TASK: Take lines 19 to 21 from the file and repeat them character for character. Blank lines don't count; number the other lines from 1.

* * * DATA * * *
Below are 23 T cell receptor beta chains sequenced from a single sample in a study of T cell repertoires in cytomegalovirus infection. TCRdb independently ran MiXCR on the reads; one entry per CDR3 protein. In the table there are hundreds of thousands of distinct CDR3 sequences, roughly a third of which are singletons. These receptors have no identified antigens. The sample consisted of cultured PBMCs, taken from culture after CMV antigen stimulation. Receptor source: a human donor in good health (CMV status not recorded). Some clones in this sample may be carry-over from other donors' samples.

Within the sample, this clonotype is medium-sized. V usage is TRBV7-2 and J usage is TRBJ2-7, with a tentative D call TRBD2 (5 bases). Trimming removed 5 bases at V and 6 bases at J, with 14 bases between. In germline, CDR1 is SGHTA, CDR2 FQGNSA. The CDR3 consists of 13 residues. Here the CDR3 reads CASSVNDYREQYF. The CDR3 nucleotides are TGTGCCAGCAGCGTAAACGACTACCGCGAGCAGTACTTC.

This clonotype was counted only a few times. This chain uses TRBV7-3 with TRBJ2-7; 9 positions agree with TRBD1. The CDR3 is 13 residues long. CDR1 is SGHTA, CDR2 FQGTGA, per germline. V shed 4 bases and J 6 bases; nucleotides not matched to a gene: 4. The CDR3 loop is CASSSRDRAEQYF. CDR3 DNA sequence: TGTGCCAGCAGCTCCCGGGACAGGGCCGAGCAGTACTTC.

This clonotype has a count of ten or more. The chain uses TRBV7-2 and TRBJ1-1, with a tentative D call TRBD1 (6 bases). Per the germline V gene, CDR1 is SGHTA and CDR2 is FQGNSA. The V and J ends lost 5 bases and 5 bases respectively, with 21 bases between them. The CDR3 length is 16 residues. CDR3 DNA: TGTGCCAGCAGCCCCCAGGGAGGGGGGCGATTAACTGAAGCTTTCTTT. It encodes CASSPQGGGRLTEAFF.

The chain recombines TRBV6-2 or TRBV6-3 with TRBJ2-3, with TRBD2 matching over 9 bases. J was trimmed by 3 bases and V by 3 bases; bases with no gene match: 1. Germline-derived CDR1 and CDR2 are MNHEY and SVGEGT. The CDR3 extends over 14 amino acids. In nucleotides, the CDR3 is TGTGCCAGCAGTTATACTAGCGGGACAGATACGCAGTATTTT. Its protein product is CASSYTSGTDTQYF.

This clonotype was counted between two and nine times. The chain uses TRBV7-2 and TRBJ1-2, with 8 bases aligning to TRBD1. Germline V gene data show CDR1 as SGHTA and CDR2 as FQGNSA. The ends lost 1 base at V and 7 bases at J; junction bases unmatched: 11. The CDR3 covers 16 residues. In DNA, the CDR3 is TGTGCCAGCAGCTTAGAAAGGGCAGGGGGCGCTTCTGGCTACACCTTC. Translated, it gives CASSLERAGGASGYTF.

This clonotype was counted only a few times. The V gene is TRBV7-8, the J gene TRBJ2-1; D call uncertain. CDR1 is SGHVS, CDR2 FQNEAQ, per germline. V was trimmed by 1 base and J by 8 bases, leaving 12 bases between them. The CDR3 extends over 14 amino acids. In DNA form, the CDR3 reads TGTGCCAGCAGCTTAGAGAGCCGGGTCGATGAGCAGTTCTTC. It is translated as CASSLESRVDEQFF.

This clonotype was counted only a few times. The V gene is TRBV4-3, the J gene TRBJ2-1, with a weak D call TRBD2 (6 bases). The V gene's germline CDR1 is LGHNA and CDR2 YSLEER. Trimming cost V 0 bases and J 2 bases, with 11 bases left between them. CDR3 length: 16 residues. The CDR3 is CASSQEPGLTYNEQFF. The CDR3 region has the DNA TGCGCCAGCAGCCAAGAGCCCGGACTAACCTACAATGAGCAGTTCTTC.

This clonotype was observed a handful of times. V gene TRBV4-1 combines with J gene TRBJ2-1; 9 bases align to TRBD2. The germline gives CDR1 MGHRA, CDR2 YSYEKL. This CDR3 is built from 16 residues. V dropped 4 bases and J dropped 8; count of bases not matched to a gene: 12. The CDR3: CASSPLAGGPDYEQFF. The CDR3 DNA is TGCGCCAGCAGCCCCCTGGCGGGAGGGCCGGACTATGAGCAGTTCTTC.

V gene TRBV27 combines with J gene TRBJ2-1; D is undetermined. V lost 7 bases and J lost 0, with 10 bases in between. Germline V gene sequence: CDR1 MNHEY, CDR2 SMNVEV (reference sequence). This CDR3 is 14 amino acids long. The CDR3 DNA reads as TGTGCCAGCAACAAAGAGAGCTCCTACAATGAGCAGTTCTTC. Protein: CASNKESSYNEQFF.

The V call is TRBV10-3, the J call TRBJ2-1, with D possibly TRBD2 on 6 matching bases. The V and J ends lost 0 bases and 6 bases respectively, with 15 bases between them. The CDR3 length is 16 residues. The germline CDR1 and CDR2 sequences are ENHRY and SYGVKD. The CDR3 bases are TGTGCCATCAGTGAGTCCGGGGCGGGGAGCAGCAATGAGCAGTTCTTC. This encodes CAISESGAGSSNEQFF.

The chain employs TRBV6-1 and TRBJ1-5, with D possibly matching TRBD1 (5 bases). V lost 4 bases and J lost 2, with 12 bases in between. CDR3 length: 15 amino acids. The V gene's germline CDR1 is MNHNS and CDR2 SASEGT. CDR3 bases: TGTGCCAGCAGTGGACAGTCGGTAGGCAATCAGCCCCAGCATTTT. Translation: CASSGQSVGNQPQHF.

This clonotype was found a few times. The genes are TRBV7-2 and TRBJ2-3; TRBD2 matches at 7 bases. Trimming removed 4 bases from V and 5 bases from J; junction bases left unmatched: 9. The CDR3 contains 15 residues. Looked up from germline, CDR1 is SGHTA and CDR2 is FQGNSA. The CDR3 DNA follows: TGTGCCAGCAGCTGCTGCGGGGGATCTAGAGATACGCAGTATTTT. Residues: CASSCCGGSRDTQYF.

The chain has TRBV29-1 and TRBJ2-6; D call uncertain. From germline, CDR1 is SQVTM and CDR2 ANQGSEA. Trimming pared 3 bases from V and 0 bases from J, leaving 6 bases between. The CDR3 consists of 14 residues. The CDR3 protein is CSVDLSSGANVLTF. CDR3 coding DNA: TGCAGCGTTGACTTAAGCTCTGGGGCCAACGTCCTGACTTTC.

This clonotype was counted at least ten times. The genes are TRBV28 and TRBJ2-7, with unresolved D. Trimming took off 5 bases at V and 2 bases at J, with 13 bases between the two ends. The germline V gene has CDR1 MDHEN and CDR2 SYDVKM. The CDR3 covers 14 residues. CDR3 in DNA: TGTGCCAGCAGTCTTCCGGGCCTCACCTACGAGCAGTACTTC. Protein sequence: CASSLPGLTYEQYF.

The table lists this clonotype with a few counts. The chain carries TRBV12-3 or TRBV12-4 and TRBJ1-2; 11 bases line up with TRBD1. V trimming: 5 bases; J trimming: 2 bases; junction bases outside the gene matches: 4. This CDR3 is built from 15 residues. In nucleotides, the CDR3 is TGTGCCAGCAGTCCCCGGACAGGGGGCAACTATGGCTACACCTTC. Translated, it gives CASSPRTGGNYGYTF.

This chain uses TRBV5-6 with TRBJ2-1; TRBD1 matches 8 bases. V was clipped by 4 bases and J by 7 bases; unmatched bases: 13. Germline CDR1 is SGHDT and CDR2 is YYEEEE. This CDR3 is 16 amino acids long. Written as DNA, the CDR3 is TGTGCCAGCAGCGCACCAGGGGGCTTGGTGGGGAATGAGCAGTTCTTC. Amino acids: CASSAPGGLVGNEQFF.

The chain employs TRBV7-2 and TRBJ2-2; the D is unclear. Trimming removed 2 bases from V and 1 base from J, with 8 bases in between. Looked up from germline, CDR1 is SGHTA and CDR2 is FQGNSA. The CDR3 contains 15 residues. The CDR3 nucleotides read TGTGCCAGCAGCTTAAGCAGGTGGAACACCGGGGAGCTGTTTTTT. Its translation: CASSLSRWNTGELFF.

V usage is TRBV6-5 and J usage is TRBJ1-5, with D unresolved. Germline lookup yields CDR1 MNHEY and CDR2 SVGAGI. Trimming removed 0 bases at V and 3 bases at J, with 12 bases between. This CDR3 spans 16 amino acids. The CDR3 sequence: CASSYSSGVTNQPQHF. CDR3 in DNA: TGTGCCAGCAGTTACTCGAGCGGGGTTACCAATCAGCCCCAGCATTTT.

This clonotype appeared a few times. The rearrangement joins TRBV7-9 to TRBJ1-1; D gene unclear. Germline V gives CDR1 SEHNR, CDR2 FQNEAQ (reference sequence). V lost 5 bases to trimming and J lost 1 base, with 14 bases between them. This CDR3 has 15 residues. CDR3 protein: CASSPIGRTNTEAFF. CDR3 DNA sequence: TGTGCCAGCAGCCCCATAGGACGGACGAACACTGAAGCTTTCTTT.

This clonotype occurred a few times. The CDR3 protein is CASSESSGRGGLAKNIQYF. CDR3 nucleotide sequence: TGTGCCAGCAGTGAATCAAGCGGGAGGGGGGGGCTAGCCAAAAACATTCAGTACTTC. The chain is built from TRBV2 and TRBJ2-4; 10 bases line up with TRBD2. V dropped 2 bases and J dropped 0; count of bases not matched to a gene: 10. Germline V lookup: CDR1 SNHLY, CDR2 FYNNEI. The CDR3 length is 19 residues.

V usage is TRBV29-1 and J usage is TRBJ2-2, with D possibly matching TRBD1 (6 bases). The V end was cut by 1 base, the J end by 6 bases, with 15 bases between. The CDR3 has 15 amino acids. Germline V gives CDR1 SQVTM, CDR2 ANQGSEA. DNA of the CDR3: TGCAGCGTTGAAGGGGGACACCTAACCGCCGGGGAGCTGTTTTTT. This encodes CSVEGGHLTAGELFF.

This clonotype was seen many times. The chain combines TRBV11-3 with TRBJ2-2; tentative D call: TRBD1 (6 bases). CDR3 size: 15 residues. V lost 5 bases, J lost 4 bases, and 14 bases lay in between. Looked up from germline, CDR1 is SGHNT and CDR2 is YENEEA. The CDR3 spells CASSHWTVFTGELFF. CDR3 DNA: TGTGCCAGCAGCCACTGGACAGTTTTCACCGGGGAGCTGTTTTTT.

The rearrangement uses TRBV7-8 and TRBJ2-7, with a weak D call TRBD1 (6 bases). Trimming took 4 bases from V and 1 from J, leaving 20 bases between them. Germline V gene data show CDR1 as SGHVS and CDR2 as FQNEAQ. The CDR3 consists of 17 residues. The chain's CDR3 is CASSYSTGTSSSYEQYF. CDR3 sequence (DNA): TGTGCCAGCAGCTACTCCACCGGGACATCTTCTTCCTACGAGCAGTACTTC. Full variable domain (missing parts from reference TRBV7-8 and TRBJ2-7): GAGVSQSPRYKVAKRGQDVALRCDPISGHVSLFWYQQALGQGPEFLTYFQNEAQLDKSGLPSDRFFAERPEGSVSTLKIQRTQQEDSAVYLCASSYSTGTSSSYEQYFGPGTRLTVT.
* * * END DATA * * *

V usage is TRBV6-5 and J usage is TRBJ1-5, with D unresolved. Germline lookup yields CDR1 MNHEY and CDR2 SVGAGI. Trimming removed 0 bases at V and 3 bases at J, with 12 bases between. This CDR3 spans 16 amino acids. The CDR3 sequence: CASSYSSGVTNQPQHF. CDR3 in DNA: TGTGCCAGCAGTTACTCGAGCGGGGTTACCAATCAGCCCCAGCATTTT.

This clonotype appeared a few times. The rearrangement joins TRBV7-9 to TRBJ1-1; D gene unclear. Germline V gives CDR1 SEHNR, CDR2 FQNEAQ (reference sequence). V lost 5 bases to trimming and J lost 1 base, with 14 bases between them. This CDR3 has 15 residues. CDR3 protein: CASSPIGRTNTEAFF. CDR3 DNA sequence: TGTGCCAGCAGCCCCATAGGACGGACGAACACTGAAGCTTTCTTT.

This clonotype occurred a few times. The CDR3 protein is CASSESSGRGGLAKNIQYF. CDR3 nucleotide sequence: TGTGCCAGCAGTGAATCAAGCGGGAGGGGGGGGCTAGCCAAAAACATTCAGTACTTC. The chain is built from TRBV2 and TRBJ2-4; 10 bases line up with TRBD2. V dropped 2 bases and J dropped 0; count of bases not matched to a gene: 10. Germline V lookup: CDR1 SNHLY, CDR2 FYNNEI. The CDR3 length is 19 residues.